The State's challenge to the rule-making authority of the Supreme Court is without merit because there is a nexus

129 State v. Hutchinson, 135 Wn.2d 863, 882, 959 P.2d 1061 (1998).

130 See id. at 882-83.


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between CrRLJ 3.1 and the court's rule-making authority over procedural matters. The right to counsel under CrRLJ 3.1 comes within the ambit of RCW 2.04.190 and the court's inherent power to prescribe procedural court rules. The rule affects and regulates the process of "taking and obtaining evidence" and the preservation of such evidence. Preservation of evidence is a procedural matter.

The harsh and extraordinary remedy of suppression is unwarranted in these cases, even where the requirement of CrRLJ 3.1 that counsel be provided "as soon as feasible" has not been followed, because under the circumstances the breath evidence was not tainted. Each defendant understood that he or she had a right to counsel before the administration of the breath test. None of the defendants alleged that but for the improper form, he or she would have requested counsel before answering questions or submitting to the breath test. We affirm the Court of Appeals, Division Two, in State v. Dunn, which held that inadequate CrRLJ 3.1 warnings given to the defendants by the officer was harmless error not requiring suppression of the BAC Verifier DataMaster test results. We reverse the Court of Appeals, Division One, in State v. Templeton, which suppressed the breath test results.

ALEXANDER, C.J., and MADSEN, BRIDGE, and OWENS, JJ., concur.

SMITH, J. (dissenting) - I respectfully disagree with the conclusion reached by the majority. Reaching the opposite conclusion, I would affirm the Court of Appeals, Division One, in State v. Templeton, 107 Wn. App. 141, 27 P.3d 222 (2001) and reverse the Court of Appeals, Division Two, in State v. Dunn, 108 Wn. App. 490, 28 P.3d 789 (2001).

The State challenges Criminal Rule for Courts of Limited Jurisdiction (CrRLJ) 3.1, questioning whether the rule is a proper exercise of this court's rule-making authority. The State contends that because the right to counsel under CrRLJ 3.1 has no constitutional or statutory basis, enact

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ment of the rule creates a substantive right to counsel which exceeds this court's judicial power and invalidates the rule. That argument is without merit.

Under State v. Smith, 84 Wn.2d 498, 527 P.2d 674 (1974), and State v. Fields, 85 Wn.2d 126, 530 P.2d 284 (1975), the validity of a court rule need not stand solely on either constitutional or statutory grounds. A nexus between the rule and the court's rule-making authority over procedural matters validates the court rule, despite possible discrepancies between the rule and legislation or the constitution. Although this case is dissimilar to Smith in the fact that no statute or constitutional provision directly contravenes the court rule, a determination that the rule is valid is consistent with this court's previous rulings which follow our decisions in Smith and Fields.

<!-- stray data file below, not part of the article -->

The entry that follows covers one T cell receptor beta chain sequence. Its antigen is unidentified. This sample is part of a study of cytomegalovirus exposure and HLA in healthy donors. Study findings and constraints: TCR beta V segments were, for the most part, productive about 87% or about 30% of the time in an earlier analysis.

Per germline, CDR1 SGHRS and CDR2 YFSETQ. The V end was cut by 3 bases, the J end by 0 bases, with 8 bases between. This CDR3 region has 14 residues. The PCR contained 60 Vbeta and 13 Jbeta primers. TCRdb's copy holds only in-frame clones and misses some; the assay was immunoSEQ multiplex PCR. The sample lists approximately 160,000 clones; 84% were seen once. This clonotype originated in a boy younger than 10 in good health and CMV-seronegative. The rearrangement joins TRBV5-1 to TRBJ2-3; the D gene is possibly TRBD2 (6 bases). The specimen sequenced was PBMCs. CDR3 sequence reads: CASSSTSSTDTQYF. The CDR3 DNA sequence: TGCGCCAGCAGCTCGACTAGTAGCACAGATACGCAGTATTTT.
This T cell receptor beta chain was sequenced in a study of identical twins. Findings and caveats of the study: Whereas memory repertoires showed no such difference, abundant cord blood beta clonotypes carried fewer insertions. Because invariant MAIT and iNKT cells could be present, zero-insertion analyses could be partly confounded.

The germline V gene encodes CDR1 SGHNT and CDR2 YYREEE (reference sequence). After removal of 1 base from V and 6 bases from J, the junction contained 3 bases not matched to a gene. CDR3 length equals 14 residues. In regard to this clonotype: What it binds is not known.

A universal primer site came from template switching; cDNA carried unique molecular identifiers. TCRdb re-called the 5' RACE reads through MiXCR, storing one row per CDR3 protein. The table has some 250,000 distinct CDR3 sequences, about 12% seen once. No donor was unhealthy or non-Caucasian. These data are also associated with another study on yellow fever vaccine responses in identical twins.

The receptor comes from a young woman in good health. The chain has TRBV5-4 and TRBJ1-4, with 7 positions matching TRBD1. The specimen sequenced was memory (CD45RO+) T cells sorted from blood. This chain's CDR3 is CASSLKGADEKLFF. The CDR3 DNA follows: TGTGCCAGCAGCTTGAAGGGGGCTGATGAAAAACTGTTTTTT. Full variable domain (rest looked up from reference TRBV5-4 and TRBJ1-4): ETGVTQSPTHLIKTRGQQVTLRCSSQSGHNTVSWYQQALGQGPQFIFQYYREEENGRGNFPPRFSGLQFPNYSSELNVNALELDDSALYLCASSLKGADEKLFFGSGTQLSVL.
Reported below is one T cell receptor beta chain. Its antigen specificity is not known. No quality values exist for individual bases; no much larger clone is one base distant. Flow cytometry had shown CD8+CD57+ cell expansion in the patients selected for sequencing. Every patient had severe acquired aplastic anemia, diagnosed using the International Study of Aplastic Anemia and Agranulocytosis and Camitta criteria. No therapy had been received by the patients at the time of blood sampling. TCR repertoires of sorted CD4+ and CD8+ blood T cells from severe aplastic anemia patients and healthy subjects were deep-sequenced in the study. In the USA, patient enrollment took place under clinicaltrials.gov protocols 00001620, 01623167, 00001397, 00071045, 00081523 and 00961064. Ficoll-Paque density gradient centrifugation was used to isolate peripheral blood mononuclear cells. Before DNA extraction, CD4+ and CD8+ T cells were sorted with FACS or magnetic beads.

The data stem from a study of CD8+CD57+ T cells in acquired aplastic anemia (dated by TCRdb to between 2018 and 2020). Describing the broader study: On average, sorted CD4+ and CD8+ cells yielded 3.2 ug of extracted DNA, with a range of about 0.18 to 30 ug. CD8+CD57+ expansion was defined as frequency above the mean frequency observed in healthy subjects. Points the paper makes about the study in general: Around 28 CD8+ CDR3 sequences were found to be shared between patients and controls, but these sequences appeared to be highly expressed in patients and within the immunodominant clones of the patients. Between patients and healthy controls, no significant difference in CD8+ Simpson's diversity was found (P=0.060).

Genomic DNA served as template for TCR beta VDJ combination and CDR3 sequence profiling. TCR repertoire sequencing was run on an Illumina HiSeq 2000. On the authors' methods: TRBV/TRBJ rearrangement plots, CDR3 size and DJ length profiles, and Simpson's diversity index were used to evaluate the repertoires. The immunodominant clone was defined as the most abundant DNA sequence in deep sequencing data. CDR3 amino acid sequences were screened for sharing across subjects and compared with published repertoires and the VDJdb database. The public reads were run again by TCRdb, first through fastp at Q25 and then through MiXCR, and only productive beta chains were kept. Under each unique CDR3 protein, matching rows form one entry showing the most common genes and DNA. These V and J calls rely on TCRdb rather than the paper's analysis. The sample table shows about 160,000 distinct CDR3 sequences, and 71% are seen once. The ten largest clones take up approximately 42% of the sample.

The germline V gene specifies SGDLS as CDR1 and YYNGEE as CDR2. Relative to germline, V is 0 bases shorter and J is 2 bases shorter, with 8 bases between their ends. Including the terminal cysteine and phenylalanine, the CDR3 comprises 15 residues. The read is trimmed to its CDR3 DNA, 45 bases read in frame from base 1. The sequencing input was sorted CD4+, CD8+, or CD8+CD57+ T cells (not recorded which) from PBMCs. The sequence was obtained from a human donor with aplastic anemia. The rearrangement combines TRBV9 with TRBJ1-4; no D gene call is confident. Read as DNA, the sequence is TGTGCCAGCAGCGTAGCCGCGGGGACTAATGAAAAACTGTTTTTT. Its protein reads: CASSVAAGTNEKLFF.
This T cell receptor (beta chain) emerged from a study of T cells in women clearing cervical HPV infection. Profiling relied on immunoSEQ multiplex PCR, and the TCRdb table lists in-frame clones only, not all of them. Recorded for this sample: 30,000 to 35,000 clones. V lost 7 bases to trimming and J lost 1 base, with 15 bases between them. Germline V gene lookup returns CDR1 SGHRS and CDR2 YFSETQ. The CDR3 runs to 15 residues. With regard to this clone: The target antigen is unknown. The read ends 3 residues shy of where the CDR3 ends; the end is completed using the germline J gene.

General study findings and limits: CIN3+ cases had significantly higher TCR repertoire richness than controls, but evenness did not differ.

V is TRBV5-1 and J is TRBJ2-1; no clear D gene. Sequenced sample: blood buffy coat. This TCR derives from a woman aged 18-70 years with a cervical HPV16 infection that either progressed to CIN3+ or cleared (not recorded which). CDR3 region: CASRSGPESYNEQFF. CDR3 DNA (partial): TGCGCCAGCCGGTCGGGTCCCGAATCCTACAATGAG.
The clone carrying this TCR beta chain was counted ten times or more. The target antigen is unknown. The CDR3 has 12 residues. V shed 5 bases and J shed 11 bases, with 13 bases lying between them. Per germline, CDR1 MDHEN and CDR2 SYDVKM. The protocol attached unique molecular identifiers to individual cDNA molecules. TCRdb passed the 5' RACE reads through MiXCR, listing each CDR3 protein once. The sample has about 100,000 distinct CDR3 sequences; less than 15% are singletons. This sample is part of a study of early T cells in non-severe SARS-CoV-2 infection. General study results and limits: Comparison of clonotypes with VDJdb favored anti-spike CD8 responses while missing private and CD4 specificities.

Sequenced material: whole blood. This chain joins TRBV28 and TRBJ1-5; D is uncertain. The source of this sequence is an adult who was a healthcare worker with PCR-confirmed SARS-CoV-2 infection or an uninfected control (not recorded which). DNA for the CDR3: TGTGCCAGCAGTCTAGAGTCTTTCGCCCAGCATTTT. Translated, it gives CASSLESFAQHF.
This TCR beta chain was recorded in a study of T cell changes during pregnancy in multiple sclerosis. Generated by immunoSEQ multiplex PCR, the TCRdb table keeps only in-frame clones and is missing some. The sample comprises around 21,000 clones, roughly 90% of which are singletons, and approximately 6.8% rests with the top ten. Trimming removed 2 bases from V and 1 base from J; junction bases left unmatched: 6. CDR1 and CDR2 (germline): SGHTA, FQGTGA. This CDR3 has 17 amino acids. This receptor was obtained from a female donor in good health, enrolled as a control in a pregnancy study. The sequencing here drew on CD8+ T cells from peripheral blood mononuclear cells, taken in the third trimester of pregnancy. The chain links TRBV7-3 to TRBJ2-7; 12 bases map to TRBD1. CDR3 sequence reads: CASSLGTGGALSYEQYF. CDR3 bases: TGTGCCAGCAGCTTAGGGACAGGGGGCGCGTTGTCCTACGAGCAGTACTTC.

The right to counsel established by court rule is a procedural matter under this court's rule-making authority. The right to counsel under CrRLJ 3.1 comes within the ambit of RCW 2.04.190 and the court's inherent power to prescribe procedural court rules. Because of the fleeting nature of intoxication evidence previously acknowledged by this court, the rule affects and regulates the process of "taking and obtaining evidence" and preservation of such evidence. RCW 2.04.190. Preservation of evidence is a procedural matter.

I believe the error in not following the requirements of CrRLJ 3.1 resulted in prejudicial harm to the accused persons. I would conclude that suppression of the evidence is the proper remedy.

Templeton Respondents and Dunn Petitioners had a statutory right to submit or not to submit to the blood alcohol (BAC) breath tests. If their right had not been improperly qualified under the "Washington State Patrol DUI Arrest Report" form, they would have known they were entitled to consult an attorney before administration of the breath alcohol test so that their attorneys could advise them of the best course of action whether to take or refuse to take the breath alcohol test. When the right to counsel of

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Templeton Respondents and Dunn Petitioners was improperly limited by the officers, they were prejudiced by deprivation of possible helpful advice from their attorneys. Violation of CrRLJ 3.1 thus resulted in prejudicial harm that requires suppression of the BAC Verifier DataMaster results to protect the rights of the accused persons to a fair trial.

I would therefore affirm the Court of Appeals, Division One, in State v. Templeton, which held promulgation of CrRLJ 3.1 to be a proper exercise of the Supreme Court's rule-making powers, and that the advice of the right to counsel given the accused persons by the officers did not meet the requirements of CrRLJ 3.1 which constituted prejudicial error requiring suppression of the BAC breath test results. I would reverse the Court of Appeals, Division Two, in State v. Dunn, which held that inadequate CrRLJ 3.1 warnings given to the accused persons by the officers was harmless error not requiring suppression of the BAC breath test results.

JOHNSON, SANDERS, and CHAMBERS, JJ., concur with SMITH, J.